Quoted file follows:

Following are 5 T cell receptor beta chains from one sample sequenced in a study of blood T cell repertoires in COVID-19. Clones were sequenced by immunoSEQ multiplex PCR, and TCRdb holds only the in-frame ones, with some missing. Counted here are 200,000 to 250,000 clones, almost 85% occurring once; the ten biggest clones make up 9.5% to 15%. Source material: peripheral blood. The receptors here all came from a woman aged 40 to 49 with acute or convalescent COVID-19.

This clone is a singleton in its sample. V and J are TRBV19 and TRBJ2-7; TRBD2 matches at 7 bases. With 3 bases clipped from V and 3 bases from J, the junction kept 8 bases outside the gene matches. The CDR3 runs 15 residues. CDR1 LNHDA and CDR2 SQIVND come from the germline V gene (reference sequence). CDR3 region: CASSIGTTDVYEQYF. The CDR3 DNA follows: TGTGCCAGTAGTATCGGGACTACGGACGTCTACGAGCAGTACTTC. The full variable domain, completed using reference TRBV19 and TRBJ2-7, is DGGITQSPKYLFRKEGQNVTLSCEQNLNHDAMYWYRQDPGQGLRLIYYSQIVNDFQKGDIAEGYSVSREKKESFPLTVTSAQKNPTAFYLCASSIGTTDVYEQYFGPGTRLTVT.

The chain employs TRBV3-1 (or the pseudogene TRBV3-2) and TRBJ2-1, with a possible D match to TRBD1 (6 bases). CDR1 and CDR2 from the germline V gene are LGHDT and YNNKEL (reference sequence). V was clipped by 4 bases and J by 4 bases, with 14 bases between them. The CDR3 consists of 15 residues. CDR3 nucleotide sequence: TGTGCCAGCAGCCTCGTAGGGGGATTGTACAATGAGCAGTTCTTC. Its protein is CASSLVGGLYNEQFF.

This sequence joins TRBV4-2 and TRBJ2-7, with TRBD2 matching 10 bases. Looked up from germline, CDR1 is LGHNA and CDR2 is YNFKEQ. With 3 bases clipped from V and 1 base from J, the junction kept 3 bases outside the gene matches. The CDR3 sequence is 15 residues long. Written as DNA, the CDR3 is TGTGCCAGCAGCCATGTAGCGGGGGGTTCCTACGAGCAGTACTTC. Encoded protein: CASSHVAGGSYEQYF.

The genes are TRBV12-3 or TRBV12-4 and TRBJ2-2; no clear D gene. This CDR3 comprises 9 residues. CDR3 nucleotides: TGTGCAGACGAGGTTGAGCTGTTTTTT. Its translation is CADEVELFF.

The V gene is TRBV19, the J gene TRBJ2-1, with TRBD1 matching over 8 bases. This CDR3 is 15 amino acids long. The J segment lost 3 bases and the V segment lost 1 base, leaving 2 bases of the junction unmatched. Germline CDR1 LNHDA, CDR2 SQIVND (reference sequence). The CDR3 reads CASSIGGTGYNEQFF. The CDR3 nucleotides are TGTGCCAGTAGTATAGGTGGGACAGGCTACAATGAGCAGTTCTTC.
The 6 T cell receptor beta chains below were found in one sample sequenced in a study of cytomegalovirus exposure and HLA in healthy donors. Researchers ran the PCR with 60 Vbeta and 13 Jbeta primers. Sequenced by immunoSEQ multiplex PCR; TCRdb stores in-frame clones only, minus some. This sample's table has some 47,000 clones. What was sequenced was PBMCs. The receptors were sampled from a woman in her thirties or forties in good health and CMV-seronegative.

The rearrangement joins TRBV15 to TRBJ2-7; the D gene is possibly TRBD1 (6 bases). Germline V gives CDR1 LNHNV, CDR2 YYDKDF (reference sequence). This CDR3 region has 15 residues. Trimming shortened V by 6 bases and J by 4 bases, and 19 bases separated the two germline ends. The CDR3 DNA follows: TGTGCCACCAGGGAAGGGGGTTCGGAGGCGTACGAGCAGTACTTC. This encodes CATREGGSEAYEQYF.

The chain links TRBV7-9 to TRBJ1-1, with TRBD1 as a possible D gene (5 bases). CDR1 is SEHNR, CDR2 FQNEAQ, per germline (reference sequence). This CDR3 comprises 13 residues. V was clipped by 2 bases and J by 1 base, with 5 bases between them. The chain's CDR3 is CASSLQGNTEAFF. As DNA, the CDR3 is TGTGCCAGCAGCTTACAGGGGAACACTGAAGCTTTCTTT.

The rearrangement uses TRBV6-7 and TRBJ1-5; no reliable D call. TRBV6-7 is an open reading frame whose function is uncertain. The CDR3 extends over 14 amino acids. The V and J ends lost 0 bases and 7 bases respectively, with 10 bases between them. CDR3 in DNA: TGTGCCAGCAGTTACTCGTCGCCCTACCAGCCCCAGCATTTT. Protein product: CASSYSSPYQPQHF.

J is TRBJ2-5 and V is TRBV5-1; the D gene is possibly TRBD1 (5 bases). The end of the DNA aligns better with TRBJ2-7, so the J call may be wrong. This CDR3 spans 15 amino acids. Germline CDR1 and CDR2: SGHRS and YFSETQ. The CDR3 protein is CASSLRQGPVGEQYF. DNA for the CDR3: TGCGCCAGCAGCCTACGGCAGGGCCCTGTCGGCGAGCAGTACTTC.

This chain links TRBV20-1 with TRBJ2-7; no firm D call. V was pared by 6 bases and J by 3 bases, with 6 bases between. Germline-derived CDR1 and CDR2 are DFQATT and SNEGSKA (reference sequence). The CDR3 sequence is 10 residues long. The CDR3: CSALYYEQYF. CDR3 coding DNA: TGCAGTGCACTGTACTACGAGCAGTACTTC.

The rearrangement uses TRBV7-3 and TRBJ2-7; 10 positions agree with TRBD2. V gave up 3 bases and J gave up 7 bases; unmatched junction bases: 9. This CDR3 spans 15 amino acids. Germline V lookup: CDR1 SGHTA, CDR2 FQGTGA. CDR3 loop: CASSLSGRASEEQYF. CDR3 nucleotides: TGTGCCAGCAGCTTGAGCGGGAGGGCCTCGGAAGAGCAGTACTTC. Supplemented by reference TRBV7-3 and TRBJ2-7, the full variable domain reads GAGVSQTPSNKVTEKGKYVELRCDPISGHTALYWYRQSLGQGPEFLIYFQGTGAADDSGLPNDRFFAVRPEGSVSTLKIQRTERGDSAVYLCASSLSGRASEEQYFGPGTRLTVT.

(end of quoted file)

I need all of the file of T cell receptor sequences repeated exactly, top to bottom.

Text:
Following are 5 T cell receptor beta chains from one sample sequenced in a study of blood T cell repertoires in COVID-19. Clones were sequenced by immunoSEQ multiplex PCR, and TCRdb holds only the in-frame ones, with some missing. Counted here are 200,000 to 250,000 clones, almost 85% occurring once; the ten biggest clones make up 9.5% to 15%. Source material: peripheral blood. The receptors here all came from a woman aged 40 to 49 with acute or convalescent COVID-19.

This clone is a singleton in its sample. V and J are TRBV19 and TRBJ2-7; TRBD2 matches at 7 bases. With 3 bases clipped from V and 3 bases from J, the junction kept 8 bases outside the gene matches. The CDR3 runs 15 residues. CDR1 LNHDA and CDR2 SQIVND come from the germline V gene (reference sequence). CDR3 region: CASSIGTTDVYEQYF. The CDR3 DNA follows: TGTGCCAGTAGTATCGGGACTACGGACGTCTACGAGCAGTACTTC. The full variable domain, completed using reference TRBV19 and TRBJ2-7, is DGGITQSPKYLFRKEGQNVTLSCEQNLNHDAMYWYRQDPGQGLRLIYYSQIVNDFQKGDIAEGYSVSREKKESFPLTVTSAQKNPTAFYLCASSIGTTDVYEQYFGPGTRLTVT.

The chain employs TRBV3-1 (or the pseudogene TRBV3-2) and TRBJ2-1, with a possible D match to TRBD1 (6 bases). CDR1 and CDR2 from the germline V gene are LGHDT and YNNKEL (reference sequence). V was clipped by 4 bases and J by 4 bases, with 14 bases between them. The CDR3 consists of 15 residues. CDR3 nucleotide sequence: TGTGCCAGCAGCCTCGTAGGGGGATTGTACAATGAGCAGTTCTTC. Its protein is CASSLVGGLYNEQFF.

This sequence joins TRBV4-2 and TRBJ2-7, with TRBD2 matching 10 bases. Looked up from germline, CDR1 is LGHNA and CDR2 is YNFKEQ. With 3 bases clipped from V and 1 base from J, the junction kept 3 bases outside the gene matches. The CDR3 sequence is 15 residues long. Written as DNA, the CDR3 is TGTGCCAGCAGCCATGTAGCGGGGGGTTCCTACGAGCAGTACTTC. Encoded protein: CASSHVAGGSYEQYF.

The genes are TRBV12-3 or TRBV12-4 and TRBJ2-2; no clear D gene. This CDR3 comprises 9 residues. CDR3 nucleotides: TGTGCAGACGAGGTTGAGCTGTTTTTT. Its translation is CADEVELFF.

The V gene is TRBV19, the J gene TRBJ2-1, with TRBD1 matching over 8 bases. This CDR3 is 15 amino acids long. The J segment lost 3 bases and the V segment lost 1 base, leaving 2 bases of the junction unmatched. Germline CDR1 LNHDA, CDR2 SQIVND (reference sequence). The CDR3 reads CASSIGGTGYNEQFF. The CDR3 nucleotides are TGTGCCAGTAGTATAGGTGGGACAGGCTACAATGAGCAGTTCTTC.
The 6 T cell receptor beta chains below were found in one sample sequenced in a study of cytomegalovirus exposure and HLA in healthy donors. Researchers ran the PCR with 60 Vbeta and 13 Jbeta primers. Sequenced by immunoSEQ multiplex PCR; TCRdb stores in-frame clones only, minus some. This sample's table has some 47,000 clones. What was sequenced was PBMCs. The receptors were sampled from a woman in her thirties or forties in good health and CMV-seronegative.

The rearrangement joins TRBV15 to TRBJ2-7; the D gene is possibly TRBD1 (6 bases). Germline V gives CDR1 LNHNV, CDR2 YYDKDF (reference sequence). This CDR3 region has 15 residues. Trimming shortened V by 6 bases and J by 4 bases, and 19 bases separated the two germline ends. The CDR3 DNA follows: TGTGCCACCAGGGAAGGGGGTTCGGAGGCGTACGAGCAGTACTTC. This encodes CATREGGSEAYEQYF.

The chain links TRBV7-9 to TRBJ1-1, with TRBD1 as a possible D gene (5 bases). CDR1 is SEHNR, CDR2 FQNEAQ, per germline (reference sequence). This CDR3 comprises 13 residues. V was clipped by 2 bases and J by 1 base, with 5 bases between them. The chain's CDR3 is CASSLQGNTEAFF. As DNA, the CDR3 is TGTGCCAGCAGCTTACAGGGGAACACTGAAGCTTTCTTT.

The rearrangement uses TRBV6-7 and TRBJ1-5; no reliable D call. TRBV6-7 is an open reading frame whose function is uncertain. The CDR3 extends over 14 amino acids. The V and J ends lost 0 bases and 7 bases respectively, with 10 bases between them. CDR3 in DNA: TGTGCCAGCAGTTACTCGTCGCCCTACCAGCCCCAGCATTTT. Protein product: CASSYSSPYQPQHF.

J is TRBJ2-5 and V is TRBV5-1; the D gene is possibly TRBD1 (5 bases). The end of the DNA aligns better with TRBJ2-7, so the J call may be wrong. This CDR3 spans 15 amino acids. Germline CDR1 and CDR2: SGHRS and YFSETQ. The CDR3 protein is CASSLRQGPVGEQYF. DNA for the CDR3: TGCGCCAGCAGCCTACGGCAGGGCCCTGTCGGCGAGCAGTACTTC.

This chain links TRBV20-1 with TRBJ2-7; no firm D call. V was pared by 6 bases and J by 3 bases, with 6 bases between. Germline-derived CDR1 and CDR2 are DFQATT and SNEGSKA (reference sequence). The CDR3 sequence is 10 residues long. The CDR3: CSALYYEQYF. CDR3 coding DNA: TGCAGTGCACTGTACTACGAGCAGTACTTC.

The rearrangement uses TRBV7-3 and TRBJ2-7; 10 positions agree with TRBD2. V gave up 3 bases and J gave up 7 bases; unmatched junction bases: 9. This CDR3 spans 15 amino acids. Germline V lookup: CDR1 SGHTA, CDR2 FQGTGA. CDR3 loop: CASSLSGRASEEQYF. CDR3 nucleotides: TGTGCCAGCAGCTTGAGCGGGAGGGCCTCGGAAGAGCAGTACTTC. Supplemented by reference TRBV7-3 and TRBJ2-7, the full variable domain reads GAGVSQTPSNKVTEKGKYVELRCDPISGHTALYWYRQSLGQGPEFLIYFQGTGAADDSGLPNDRFFAVRPEGSVSTLKIQRTERGDSAVYLCASSLSGRASEEQYFGPGTRLTVT.